“What is going to replace the bookstore”
          I’ll do what I can to prevent it’s going to be Google’s Scanned Library of Stolen Books… Again, I would love a non-censured version of iTunes.

          Reply
  3. TLJ
    TLJ

    As to who is the bigger pirate, it (among other things) depends on the context. Dotcom is of course, but for the sake of argument let’s say he starts giving money to artists. To artists, Google might then be the bigger pirate, but to a legitimate website owner like me, Dotcom now makes me the victim by replacing legitimate ad code on my site with his own displays to line his own pockets and the pockets of artists.
    Ironically, artists participating in Dotcom’s new venture then become contributors to and profit from the siphoning of my revenue away from me, much like Levi’s and the advertisers David Lowery is focused on shaming (which I applaud). While what Google is doinig may be wrong, what Dotcom wants to do is still wrong, it just changes who the victims are from artists to publishers.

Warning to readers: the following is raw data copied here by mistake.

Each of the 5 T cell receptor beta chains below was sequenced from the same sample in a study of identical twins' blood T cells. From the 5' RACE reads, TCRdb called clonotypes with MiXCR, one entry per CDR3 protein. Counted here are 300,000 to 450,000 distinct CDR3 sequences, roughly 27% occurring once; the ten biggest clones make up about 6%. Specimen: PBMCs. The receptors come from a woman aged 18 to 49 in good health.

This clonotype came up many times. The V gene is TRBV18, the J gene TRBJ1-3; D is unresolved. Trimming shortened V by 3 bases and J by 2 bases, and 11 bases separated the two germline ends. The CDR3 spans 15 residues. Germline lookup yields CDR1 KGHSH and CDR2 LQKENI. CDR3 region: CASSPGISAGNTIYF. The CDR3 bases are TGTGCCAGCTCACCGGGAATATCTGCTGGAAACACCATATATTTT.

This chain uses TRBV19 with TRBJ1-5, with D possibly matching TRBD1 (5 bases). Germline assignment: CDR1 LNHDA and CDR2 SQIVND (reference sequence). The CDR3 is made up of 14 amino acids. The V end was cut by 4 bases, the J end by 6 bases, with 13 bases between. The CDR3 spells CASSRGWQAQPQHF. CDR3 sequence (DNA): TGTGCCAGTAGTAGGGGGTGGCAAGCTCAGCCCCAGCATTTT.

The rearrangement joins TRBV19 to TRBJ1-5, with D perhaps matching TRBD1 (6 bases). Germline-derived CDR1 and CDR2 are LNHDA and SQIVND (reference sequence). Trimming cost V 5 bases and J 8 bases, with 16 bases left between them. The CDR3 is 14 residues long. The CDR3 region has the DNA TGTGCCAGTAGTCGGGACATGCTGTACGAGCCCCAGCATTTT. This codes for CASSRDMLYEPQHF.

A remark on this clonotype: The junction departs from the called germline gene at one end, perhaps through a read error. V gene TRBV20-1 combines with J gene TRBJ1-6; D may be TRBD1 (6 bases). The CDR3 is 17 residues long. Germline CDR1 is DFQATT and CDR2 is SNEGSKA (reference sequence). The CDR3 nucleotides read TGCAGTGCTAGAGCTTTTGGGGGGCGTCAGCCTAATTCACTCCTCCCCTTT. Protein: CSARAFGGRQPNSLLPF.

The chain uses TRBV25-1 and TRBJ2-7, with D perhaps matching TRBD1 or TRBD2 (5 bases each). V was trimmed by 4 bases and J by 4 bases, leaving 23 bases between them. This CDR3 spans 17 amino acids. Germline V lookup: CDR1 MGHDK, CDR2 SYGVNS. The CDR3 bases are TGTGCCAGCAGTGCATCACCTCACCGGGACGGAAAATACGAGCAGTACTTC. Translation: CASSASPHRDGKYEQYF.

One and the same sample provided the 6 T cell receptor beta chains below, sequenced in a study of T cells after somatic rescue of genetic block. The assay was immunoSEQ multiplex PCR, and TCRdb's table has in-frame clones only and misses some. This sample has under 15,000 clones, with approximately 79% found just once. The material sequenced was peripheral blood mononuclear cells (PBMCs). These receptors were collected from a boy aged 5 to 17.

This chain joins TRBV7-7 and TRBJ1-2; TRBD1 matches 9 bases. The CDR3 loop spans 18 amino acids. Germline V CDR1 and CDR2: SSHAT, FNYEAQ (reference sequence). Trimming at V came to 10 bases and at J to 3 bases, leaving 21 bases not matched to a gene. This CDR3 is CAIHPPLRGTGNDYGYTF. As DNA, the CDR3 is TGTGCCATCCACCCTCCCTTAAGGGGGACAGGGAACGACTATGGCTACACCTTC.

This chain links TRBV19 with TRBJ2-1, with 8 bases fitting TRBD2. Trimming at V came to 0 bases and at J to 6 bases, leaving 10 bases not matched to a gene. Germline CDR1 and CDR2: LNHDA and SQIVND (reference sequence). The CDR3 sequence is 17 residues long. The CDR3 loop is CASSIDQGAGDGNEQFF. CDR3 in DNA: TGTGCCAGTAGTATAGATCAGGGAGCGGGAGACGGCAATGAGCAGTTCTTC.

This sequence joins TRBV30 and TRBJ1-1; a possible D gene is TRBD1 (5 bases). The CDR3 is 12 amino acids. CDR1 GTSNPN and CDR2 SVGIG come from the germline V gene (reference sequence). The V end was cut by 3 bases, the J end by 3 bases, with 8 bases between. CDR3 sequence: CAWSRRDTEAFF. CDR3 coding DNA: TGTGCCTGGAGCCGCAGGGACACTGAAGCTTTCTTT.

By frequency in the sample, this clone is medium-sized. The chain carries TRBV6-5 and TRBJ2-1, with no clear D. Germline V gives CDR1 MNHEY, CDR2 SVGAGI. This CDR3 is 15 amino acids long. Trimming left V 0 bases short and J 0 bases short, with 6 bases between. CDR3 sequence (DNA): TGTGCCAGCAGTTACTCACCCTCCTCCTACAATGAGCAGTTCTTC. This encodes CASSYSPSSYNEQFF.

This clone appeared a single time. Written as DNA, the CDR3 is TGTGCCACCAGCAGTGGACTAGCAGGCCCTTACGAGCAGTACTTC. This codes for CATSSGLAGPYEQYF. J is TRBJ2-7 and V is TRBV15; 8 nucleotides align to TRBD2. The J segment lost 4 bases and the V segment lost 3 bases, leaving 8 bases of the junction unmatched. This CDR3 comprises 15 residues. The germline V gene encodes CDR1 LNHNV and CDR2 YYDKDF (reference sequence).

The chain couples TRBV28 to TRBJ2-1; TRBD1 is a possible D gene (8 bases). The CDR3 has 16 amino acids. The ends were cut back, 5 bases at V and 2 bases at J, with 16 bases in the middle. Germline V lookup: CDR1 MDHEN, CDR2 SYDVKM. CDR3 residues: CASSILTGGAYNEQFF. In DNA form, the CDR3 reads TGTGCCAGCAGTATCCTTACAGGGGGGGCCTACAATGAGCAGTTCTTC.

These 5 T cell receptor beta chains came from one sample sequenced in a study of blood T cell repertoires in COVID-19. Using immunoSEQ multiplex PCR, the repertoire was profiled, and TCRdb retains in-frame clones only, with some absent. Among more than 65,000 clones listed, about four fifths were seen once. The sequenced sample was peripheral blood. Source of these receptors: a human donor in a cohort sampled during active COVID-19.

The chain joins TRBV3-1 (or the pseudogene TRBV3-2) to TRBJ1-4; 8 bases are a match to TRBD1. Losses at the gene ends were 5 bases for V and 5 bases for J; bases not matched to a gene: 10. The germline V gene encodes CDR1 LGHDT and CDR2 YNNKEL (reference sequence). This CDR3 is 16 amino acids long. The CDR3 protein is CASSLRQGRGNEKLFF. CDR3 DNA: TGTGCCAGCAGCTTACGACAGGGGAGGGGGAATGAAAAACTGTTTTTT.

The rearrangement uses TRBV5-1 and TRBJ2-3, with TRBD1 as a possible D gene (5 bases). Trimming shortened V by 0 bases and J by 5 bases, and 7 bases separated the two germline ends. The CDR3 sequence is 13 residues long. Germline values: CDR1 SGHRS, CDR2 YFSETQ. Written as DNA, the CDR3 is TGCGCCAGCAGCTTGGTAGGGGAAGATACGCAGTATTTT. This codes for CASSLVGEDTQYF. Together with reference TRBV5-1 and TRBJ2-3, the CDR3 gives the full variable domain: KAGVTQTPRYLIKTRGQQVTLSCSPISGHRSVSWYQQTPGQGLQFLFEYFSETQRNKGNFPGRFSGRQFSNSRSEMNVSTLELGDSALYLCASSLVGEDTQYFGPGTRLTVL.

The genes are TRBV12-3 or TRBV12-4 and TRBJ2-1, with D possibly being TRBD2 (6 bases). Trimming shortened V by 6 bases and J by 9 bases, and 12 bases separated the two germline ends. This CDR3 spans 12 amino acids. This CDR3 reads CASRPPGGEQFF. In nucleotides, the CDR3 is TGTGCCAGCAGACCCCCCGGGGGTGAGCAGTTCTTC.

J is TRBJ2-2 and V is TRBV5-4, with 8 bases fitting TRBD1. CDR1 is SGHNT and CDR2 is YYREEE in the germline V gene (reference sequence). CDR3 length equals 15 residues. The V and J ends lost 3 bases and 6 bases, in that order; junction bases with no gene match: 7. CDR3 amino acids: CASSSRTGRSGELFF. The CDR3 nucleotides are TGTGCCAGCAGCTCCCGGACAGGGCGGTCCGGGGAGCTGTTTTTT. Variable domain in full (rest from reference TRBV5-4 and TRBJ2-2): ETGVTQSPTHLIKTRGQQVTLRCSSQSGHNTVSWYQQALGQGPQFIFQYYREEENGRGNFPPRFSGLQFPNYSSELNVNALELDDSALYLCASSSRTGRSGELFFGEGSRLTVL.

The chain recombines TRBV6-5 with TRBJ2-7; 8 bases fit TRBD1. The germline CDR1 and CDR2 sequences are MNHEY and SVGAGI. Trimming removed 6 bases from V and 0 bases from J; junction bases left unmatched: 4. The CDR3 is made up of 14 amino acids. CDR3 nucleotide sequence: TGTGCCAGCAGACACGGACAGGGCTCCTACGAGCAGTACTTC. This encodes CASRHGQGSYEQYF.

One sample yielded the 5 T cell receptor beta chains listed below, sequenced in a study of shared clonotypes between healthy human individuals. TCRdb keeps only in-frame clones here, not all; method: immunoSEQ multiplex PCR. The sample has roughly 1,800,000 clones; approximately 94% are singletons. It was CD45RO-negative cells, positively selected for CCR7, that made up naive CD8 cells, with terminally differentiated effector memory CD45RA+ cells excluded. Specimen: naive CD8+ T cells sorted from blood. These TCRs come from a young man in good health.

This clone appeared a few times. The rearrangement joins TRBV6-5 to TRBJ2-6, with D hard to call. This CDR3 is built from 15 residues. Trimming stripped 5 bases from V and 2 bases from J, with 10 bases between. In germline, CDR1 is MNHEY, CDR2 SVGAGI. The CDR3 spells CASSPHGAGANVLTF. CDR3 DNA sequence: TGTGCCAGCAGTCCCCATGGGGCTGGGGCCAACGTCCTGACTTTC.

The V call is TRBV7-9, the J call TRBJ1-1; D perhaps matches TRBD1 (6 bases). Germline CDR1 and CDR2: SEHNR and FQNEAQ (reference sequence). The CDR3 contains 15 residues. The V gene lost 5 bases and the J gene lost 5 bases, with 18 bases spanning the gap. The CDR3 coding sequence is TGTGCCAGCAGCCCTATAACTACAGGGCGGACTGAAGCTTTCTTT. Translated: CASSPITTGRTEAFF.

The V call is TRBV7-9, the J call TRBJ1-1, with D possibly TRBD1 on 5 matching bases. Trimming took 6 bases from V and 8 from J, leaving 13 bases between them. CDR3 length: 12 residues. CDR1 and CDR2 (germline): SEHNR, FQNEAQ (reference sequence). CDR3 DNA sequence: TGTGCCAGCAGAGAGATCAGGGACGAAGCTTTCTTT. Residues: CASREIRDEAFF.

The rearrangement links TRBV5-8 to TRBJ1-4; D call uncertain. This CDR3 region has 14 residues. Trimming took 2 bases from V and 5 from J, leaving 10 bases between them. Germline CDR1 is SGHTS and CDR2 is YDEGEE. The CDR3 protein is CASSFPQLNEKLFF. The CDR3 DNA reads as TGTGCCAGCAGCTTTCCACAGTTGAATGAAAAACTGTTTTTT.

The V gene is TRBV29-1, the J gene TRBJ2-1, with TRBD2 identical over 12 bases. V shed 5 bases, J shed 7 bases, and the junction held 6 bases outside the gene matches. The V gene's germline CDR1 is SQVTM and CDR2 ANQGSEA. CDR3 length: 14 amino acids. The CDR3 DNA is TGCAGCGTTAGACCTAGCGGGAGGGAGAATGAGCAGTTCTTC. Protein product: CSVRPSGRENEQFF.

Reply
    • Visitor
      Visitor

      “As to who is the bigger pirate [Google vs. Kim Dotcom], it (among other things) depends on the context”
      Indeed.
      And when it comes to money, nobody probably benefits more from piracy than Google.

      Reply
  4. Casey
    Casey

    Hasn’t Google helped Dotcom in his legal case? Pretty sure they have. This is a back stab. I wouldn’t want to be the one back stabbing Google.

    Reply
    • Visitor
      Visitor

      “I wouldn’t want to be the one back stabbing Google”
      Neither would I.
      They’ll do anything in and out of court to protect their Intellectual Property.

      Reply